Published: Mar, 29, 2021

While you still need snow tires on to travel the Coquihalla, spring is officially here! Traditionally planting season, high-tech innovation in food production means your going to be seeing fewer fields, more greenhouses, and tall industrial-looking buildings sprouting up on farm land and city fringes.



Vertical farming operations are on the rise and forecast to hit a global market value of $12.77 billion by 2026. Rich Alterman of The Food Institute reports that a vertical farm on slightly more than one acre can grow the same amount as 10 acres with traditional farming.

Inside these operations are stacks of growing platforms, sensors that detect things like temperature and nutrient levels, as well as cameras taking photos of plants as they grow, giving high-tech farmers more information about their crops than ever before. If your crop needs pollination, you can have your own indoor hive (like Oishii, that grow premium strawberries) or use a bubble-blowing robot. The environment is controlled, so there are no issues with pests or diseases, meaning that yields are consistent and year-round.

In addition, the smaller footprint and use of industrial buildings on the outskirts of cities, means a much shorter timeline from harvest to consumer. Bowery, the largest vertical farming company in the United States, is doing this, and supplies upwards of 1,000 grocery stores. Bowery says their farms are 100 times more productive than a traditional farm on the same amount of land.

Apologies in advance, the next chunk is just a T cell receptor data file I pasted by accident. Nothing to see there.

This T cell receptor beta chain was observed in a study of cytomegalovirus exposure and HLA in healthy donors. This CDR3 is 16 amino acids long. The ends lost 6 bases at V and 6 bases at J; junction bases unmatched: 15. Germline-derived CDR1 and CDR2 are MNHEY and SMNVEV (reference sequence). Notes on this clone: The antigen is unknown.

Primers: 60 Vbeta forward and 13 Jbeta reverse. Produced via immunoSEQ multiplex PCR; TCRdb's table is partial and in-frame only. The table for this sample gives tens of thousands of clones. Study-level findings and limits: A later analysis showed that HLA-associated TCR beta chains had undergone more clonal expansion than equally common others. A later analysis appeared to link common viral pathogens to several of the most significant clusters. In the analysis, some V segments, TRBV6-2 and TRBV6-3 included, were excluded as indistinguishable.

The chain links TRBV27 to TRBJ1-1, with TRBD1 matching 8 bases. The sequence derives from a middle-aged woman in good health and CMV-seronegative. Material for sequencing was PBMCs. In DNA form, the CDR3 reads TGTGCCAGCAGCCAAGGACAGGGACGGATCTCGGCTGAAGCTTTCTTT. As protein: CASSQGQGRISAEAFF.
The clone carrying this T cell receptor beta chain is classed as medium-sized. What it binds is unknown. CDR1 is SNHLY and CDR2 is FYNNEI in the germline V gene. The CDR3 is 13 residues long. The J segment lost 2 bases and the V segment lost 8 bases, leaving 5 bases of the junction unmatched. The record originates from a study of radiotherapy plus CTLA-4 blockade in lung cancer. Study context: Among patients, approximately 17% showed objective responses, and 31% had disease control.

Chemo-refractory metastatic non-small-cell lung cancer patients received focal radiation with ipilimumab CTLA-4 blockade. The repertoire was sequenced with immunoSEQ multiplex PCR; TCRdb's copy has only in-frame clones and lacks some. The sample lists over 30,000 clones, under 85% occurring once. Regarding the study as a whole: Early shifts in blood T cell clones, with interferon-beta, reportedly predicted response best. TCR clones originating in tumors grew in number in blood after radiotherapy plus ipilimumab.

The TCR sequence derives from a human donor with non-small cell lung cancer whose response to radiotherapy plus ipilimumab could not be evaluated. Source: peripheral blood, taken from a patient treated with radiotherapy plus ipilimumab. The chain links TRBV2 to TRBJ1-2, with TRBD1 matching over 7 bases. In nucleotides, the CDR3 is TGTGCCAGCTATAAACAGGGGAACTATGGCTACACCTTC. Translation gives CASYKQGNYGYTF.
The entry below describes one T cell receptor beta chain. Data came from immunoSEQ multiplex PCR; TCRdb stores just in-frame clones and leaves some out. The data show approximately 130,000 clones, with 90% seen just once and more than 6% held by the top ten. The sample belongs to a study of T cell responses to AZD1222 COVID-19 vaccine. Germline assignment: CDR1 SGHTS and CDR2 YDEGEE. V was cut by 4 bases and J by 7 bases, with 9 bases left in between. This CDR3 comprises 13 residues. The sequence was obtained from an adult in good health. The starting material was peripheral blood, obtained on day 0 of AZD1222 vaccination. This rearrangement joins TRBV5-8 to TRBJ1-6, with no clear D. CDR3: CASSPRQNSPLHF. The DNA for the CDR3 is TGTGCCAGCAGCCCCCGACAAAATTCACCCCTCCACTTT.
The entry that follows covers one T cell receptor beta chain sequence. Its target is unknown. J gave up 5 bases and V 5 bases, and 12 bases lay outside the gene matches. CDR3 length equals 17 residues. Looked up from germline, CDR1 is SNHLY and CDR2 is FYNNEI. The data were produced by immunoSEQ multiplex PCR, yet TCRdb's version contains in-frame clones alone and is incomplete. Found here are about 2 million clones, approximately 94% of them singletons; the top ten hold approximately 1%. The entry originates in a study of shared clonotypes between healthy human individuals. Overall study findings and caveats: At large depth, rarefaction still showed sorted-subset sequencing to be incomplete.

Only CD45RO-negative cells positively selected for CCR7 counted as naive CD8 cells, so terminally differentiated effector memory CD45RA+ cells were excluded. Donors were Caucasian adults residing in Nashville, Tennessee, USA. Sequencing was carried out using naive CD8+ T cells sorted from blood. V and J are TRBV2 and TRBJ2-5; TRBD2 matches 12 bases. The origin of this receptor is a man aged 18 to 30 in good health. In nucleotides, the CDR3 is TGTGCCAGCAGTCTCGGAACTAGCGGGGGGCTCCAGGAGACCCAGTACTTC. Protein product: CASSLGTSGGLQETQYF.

In Canada, GoodLeaf opened its first vertical farm in Guelph in 2019, and has announced that it will open two more, one east of Ontario and one in either British Columbia or Alberta, growing greens. The province of Nova Scotia is encouraging their farmers to embrace new technologies with the announcement of $5 million in funding.

Now, if you want to talk really fresh, vertical farming company InFarm is supplying Copenhagen’s Irma supermarkets with living herbs and salad greens that grow in mini-farm cabinets for harvesting right in the store.

Much greater efficiency in controlling the environment of outdoor greenhouses is also on the horizon with a new type of solar energy system. Researchers, including an aerospace engineer, found that semi-transparent organic solar cell panels can generate power while still providing enough light for plants.

The link between rocket science and farming is also on the minds of space agencies looking for ways to feed astronauts on long missions. The Canadian Space Agency announced that it was taking part in the Deep Space Food Challenge and will award up to ten $30,000 prizes in Phase 1. The grand prize is $380,000.

Meanwhile, however you want to grow it, back here on earth our temperature-controlled vans are ready to take your tasty produce to market.




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